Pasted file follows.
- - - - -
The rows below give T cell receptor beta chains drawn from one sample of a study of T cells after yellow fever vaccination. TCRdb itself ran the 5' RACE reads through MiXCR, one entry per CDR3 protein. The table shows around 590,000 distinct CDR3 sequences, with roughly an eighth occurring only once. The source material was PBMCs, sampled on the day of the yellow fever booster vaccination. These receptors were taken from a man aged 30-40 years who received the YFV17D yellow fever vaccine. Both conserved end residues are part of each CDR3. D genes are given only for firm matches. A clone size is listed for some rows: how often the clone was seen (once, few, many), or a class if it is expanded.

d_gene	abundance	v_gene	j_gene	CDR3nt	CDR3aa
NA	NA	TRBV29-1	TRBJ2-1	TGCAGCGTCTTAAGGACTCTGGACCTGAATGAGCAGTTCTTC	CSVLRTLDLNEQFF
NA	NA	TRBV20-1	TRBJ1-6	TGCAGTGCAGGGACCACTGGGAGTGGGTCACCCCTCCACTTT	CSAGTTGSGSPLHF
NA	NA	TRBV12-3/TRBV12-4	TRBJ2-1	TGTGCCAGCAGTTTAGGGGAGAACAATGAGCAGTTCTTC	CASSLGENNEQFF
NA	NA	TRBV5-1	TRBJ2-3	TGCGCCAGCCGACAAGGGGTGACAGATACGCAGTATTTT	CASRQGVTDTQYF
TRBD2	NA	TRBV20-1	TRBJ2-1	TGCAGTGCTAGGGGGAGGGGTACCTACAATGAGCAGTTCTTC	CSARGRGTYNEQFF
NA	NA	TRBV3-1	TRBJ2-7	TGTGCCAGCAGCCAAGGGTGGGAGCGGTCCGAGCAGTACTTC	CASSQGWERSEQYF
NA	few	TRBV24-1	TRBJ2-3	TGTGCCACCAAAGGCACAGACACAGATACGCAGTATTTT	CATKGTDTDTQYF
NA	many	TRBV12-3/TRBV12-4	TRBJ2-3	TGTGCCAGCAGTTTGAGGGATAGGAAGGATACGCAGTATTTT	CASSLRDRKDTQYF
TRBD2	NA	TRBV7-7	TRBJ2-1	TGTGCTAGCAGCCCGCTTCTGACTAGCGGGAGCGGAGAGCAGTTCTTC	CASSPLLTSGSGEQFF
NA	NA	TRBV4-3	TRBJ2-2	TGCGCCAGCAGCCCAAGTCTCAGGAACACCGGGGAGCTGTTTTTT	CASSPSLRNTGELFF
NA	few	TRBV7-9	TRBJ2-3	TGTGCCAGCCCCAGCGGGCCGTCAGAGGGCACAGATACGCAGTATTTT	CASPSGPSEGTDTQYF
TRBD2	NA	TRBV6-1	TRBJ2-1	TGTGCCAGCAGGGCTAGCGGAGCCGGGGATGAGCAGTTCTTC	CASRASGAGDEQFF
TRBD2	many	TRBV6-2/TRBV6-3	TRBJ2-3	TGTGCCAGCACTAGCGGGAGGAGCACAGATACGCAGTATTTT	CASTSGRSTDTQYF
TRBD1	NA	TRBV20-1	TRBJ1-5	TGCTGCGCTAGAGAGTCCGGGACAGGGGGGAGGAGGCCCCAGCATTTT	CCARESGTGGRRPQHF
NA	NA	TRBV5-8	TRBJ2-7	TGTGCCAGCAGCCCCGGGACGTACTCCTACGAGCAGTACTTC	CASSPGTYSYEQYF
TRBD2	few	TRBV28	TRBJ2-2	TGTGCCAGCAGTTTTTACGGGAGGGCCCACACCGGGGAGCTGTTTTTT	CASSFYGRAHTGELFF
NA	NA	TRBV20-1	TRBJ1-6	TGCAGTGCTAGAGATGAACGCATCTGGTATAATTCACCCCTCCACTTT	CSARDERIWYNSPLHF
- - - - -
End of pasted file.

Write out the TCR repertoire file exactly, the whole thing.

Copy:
The rows below give T cell receptor beta chains drawn from one sample of a study of T cells after yellow fever vaccination. TCRdb itself ran the 5' RACE reads through MiXCR, one entry per CDR3 protein. The table shows around 590,000 distinct CDR3 sequences, with roughly an eighth occurring only once. The source material was PBMCs, sampled on the day of the yellow fever booster vaccination. These receptors were taken from a man aged 30-40 years who received the YFV17D yellow fever vaccine. Both conserved end residues are part of each CDR3. D genes are given only for firm matches. A clone size is listed for some rows: how often the clone was seen (once, few, many), or a class if it is expanded.

d_gene	abundance	v_gene	j_gene	CDR3nt	CDR3aa
NA	NA	TRBV29-1	TRBJ2-1	TGCAGCGTCTTAAGGACTCTGGACCTGAATGAGCAGTTCTTC	CSVLRTLDLNEQFF
NA	NA	TRBV20-1	TRBJ1-6	TGCAGTGCAGGGACCACTGGGAGTGGGTCACCCCTCCACTTT	CSAGTTGSGSPLHF
NA	NA	TRBV12-3/TRBV12-4	TRBJ2-1	TGTGCCAGCAGTTTAGGGGAGAACAATGAGCAGTTCTTC	CASSLGENNEQFF
NA	NA	TRBV5-1	TRBJ2-3	TGCGCCAGCCGACAAGGGGTGACAGATACGCAGTATTTT	CASRQGVTDTQYF
TRBD2	NA	TRBV20-1	TRBJ2-1	TGCAGTGCTAGGGGGAGGGGTACCTACAATGAGCAGTTCTTC	CSARGRGTYNEQFF
NA	NA	TRBV3-1	TRBJ2-7	TGTGCCAGCAGCCAAGGGTGGGAGCGGTCCGAGCAGTACTTC	CASSQGWERSEQYF
NA	few	TRBV24-1	TRBJ2-3	TGTGCCACCAAAGGCACAGACACAGATACGCAGTATTTT	CATKGTDTDTQYF
NA	many	TRBV12-3/TRBV12-4	TRBJ2-3	TGTGCCAGCAGTTTGAGGGATAGGAAGGATACGCAGTATTTT	CASSLRDRKDTQYF
TRBD2	NA	TRBV7-7	TRBJ2-1	TGTGCTAGCAGCCCGCTTCTGACTAGCGGGAGCGGAGAGCAGTTCTTC	CASSPLLTSGSGEQFF
NA	NA	TRBV4-3	TRBJ2-2	TGCGCCAGCAGCCCAAGTCTCAGGAACACCGGGGAGCTGTTTTTT	CASSPSLRNTGELFF
NA	few	TRBV7-9	TRBJ2-3	TGTGCCAGCCCCAGCGGGCCGTCAGAGGGCACAGATACGCAGTATTTT	CASPSGPSEGTDTQYF
TRBD2	NA	TRBV6-1	TRBJ2-1	TGTGCCAGCAGGGCTAGCGGAGCCGGGGATGAGCAGTTCTTC	CASRASGAGDEQFF
TRBD2	many	TRBV6-2/TRBV6-3	TRBJ2-3	TGTGCCAGCACTAGCGGGAGGAGCACAGATACGCAGTATTTT	CASTSGRSTDTQYF
TRBD1	NA	TRBV20-1	TRBJ1-5	TGCTGCGCTAGAGAGTCCGGGACAGGGGGGAGGAGGCCCCAGCATTTT	CCARESGTGGRRPQHF
NA	NA	TRBV5-8	TRBJ2-7	TGTGCCAGCAGCCCCGGGACGTACTCCTACGAGCAGTACTTC	CASSPGTYSYEQYF
TRBD2	few	TRBV28	TRBJ2-2	TGTGCCAGCAGTTTTTACGGGAGGGCCCACACCGGGGAGCTGTTTTTT	CASSFYGRAHTGELFF
NA	NA	TRBV20-1	TRBJ1-6	TGCAGTGCTAGAGATGAACGCATCTGGTATAATTCACCCCTCCACTTT	CSARDERIWYNSPLHF